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Wage increase gaining steam, but GOP warns of consequences

Local legislators agree with top Minnesota Democrats that a minimum wage increase will likely pass this legislative session.

The confidence that a minimum wage plan will get through — after stalling last year — came during a preview session Wednesday with Capitol reporters. The details, however, are still in flux and will be negotiated early in a session that begins next week.

Rep. Jeanne Poppe and Sen. Dan Sparks, both DFL-Austin, believe there’s plenty of momentum to pass a minimum wage increase, but the details may hold up an early decision this session.

“The question is, really, should a minimum wage be a living wage?” Poppe said Thursday.

Minnesota’s minimum wage is $6.15 per hour, though many workers automatically receive the higher federal minimum of $7.25 per hour. Some workers such as babysitters, taxi drivers, nonprofit volunteers and others are exempt from the minimum wage. The Minnesota wage hasn’t gone up since 2005.

Last year, the Senate approved a bill gradually raising Minnesota’s minimum hourly wage to $7.75. The House-adopted plan lifted it to $9.50 per hour, phased in over time. The House bill also makes changes to laws governing overtime and unpaid leave for new parents. The Senate’s plan doesn’t.

According to a Minneapolis Star Tribune poll published Wednesday, nearly 8 in 10 people surveyed supported a boost of some level, though far fewer supported going to $9.50.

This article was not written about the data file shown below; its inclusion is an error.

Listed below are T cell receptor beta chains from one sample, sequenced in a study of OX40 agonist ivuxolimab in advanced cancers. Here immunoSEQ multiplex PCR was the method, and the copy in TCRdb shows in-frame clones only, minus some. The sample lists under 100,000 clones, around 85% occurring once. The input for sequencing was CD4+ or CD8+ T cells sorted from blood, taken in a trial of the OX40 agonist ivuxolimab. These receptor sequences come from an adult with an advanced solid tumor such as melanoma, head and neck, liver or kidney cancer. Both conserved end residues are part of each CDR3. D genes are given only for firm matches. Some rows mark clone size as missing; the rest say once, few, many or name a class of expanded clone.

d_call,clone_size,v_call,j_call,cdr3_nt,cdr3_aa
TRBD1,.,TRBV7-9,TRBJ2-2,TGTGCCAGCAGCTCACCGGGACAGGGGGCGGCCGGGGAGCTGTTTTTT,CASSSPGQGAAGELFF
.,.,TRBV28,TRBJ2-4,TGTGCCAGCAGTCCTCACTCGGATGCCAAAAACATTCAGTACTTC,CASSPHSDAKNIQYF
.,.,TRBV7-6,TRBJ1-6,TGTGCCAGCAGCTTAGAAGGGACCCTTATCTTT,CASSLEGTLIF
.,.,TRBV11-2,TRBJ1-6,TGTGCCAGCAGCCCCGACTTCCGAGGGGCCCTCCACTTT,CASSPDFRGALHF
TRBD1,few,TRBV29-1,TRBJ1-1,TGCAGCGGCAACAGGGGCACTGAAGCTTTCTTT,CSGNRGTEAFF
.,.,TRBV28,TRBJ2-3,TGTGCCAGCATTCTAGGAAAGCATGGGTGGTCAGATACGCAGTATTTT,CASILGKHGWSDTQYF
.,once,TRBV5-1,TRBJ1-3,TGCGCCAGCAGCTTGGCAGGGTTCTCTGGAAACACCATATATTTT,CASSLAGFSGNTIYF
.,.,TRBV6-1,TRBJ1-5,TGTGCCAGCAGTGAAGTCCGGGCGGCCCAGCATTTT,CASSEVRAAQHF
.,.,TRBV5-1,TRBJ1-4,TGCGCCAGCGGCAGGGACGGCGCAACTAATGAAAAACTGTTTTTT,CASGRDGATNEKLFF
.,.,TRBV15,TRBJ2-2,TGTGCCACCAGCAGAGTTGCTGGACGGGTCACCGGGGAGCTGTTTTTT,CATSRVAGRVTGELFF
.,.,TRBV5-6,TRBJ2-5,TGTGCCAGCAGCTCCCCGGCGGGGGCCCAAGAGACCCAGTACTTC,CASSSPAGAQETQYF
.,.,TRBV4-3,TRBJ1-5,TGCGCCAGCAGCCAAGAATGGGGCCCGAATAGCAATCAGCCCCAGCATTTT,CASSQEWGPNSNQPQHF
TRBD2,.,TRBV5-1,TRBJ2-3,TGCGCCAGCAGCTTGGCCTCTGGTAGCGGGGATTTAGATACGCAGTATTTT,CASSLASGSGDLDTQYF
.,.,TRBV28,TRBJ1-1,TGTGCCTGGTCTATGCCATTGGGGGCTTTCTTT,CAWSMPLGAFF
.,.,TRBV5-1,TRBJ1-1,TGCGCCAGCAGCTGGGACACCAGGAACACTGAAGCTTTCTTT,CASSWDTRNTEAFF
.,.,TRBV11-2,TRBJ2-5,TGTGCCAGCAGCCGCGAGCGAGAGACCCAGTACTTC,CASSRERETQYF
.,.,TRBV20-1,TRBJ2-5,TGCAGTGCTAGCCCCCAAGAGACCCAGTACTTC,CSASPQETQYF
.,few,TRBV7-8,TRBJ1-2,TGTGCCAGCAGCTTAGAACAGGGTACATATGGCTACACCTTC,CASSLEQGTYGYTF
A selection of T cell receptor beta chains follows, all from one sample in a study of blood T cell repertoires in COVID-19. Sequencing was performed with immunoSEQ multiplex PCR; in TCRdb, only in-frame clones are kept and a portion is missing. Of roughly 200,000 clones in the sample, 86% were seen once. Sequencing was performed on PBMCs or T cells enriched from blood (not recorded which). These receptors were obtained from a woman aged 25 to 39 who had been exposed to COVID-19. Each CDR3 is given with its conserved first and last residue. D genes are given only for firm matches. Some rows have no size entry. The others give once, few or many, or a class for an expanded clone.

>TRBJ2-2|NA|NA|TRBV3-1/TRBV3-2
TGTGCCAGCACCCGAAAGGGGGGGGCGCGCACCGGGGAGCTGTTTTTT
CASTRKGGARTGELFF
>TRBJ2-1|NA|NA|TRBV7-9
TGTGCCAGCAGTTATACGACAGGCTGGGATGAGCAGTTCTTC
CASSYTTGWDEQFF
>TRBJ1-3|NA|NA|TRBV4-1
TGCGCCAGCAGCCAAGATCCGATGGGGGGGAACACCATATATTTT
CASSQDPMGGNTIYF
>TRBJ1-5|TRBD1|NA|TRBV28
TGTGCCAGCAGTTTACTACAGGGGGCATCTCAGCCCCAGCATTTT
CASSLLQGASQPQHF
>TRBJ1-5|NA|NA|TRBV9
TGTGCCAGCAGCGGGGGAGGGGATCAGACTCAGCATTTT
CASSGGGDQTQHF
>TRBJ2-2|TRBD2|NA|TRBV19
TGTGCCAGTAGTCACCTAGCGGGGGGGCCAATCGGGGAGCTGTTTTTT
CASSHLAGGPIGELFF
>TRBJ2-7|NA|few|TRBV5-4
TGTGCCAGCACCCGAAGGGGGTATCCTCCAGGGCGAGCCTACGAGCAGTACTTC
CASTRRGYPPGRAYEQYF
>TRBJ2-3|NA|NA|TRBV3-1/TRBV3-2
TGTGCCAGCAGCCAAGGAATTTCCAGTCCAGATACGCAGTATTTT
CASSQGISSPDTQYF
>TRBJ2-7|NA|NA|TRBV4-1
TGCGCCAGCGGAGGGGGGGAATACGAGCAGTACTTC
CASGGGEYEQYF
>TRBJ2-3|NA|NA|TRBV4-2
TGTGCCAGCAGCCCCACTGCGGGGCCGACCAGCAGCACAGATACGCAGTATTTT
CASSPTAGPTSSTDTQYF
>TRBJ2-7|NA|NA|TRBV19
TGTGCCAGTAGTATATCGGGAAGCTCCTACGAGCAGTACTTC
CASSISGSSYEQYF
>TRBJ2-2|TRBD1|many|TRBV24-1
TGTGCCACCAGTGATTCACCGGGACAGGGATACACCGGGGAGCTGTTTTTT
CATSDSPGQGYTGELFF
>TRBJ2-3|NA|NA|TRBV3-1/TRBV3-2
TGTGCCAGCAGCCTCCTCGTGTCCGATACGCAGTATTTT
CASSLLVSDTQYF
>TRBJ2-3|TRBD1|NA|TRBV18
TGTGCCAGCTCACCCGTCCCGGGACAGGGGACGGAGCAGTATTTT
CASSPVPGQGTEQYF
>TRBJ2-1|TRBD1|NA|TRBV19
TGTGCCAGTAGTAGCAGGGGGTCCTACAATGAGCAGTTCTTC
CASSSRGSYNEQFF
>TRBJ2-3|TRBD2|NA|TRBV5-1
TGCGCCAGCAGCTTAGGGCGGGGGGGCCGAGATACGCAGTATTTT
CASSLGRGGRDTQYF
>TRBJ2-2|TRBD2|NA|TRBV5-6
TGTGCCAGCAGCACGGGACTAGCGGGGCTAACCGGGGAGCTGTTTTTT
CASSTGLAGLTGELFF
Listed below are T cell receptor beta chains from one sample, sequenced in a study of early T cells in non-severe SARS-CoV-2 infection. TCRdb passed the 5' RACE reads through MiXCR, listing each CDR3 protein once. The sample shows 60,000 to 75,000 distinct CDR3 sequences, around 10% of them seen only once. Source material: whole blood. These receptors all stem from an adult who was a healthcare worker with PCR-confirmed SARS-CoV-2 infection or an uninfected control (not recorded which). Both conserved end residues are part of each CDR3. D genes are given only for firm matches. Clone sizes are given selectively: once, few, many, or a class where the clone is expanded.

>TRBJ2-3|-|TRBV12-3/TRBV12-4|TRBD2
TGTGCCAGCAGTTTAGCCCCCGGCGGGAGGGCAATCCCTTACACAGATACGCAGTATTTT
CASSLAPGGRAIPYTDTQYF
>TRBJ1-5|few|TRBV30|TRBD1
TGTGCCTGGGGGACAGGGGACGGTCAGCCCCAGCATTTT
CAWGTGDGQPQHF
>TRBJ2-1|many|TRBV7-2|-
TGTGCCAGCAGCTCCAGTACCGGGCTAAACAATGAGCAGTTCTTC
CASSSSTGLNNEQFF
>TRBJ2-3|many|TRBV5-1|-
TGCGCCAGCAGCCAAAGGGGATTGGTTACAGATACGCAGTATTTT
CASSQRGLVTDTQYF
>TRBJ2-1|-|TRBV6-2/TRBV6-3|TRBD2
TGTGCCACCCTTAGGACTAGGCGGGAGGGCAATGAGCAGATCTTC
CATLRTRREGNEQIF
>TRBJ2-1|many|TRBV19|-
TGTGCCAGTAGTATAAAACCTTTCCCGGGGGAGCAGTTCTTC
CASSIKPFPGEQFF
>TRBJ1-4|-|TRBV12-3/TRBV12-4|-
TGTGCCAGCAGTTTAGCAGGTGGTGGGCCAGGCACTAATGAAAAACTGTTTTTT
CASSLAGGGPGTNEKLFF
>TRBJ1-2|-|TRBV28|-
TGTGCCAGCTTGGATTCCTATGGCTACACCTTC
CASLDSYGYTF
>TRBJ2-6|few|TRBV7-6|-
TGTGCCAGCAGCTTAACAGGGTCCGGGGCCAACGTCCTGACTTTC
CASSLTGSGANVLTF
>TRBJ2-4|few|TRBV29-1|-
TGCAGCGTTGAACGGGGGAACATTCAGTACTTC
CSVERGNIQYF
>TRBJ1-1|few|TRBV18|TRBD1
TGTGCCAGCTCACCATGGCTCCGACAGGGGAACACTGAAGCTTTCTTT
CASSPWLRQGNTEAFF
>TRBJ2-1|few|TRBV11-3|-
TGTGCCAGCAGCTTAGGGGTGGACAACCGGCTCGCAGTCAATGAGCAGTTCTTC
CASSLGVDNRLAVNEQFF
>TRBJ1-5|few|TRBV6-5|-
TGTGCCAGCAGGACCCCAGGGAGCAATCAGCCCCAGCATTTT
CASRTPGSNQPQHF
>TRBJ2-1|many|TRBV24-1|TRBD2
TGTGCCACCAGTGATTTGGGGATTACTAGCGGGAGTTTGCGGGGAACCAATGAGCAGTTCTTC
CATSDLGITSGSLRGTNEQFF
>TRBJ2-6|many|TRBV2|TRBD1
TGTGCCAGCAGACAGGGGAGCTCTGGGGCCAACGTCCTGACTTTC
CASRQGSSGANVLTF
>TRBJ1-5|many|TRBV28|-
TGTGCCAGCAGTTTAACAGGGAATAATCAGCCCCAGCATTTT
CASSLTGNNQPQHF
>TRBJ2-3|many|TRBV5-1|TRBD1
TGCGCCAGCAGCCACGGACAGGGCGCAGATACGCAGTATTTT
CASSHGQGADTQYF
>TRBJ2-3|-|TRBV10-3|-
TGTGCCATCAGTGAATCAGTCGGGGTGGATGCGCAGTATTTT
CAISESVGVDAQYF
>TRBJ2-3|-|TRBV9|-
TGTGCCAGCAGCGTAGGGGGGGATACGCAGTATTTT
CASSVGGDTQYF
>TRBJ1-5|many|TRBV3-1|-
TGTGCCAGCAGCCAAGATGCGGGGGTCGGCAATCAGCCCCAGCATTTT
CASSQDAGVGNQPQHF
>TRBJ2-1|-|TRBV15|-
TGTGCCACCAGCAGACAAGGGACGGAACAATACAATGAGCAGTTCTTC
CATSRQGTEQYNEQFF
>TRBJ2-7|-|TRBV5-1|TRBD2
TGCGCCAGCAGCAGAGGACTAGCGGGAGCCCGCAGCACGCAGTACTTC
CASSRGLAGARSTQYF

Minnesota technically has two minimum wages now because smaller businesses — those with gross sales below $625,000 per year — can pay a lower rate than all other businesses.

Senate Majority Leader Tom Bakk, DFL-Cook, said the final compromise must preserve those special accommodations for small businesses to help cushion any blow.

What’s more, nursing home and other care workers are paid under a separate rate, and legislators were also hung up on a pay increase for those workers last year.

“It’s a tough sell to say you’re going to try to increase the minimum wage for someone starting out, and the nursing home workers won’t get an increase along with it,” Sparks said.

Small business interests will also play a large part in the discussion. The key, according to both legislators, will be finding an increase that will help employees at large corporations that don’t pay a good enough wage to live on without bankrupting small businesses across the state from the increased costs.

Sparks also said legislators in border districts like himself are concerned with raising the minimum wage too far past other state minimum wages and risk losing businesses to Iowa, Wisconsin, and North and South Dakota.

Despite the hurdles, Democratic leaders say a minimum wage increase is not only possible but likely.

“I don’t see any reason why we shouldn’t be able to move pretty expeditiously on this bill and get it passed after working out what are legitimate public policy issues,” said House Speaker Paul Thissen, DFL-Minneapolis.

Thissen said he expects a bill to reach Gov. Mark Dayton in the first few weeks of session. Dayton has pledged support.

Republicans seemed resigned to an increase, but warned it would have repercussions. They cited a new federal study showing a national wage proposal could lead employers to cut jobs.

“I know that increasing the minimum wage sounds great, but unfortunately this is a solution that is going to unemploy the underemployed,” said House Minority Leader Kurt Daudt, R-Crown.

Bakk and Thissen countered that putting more money in the pockets of the working poor will make them less dependent on government assistance.

“We ought to be moving people in a direction that makes people more self-sufficient,” Thissen said. “That’s what raising the minimum wage is all about.”

Senate Minority Leader David Hann, R-Eden Prairie, said his colleagues “could live with” the federal minimum of $7.25.

—The Associated Press contributed to this report.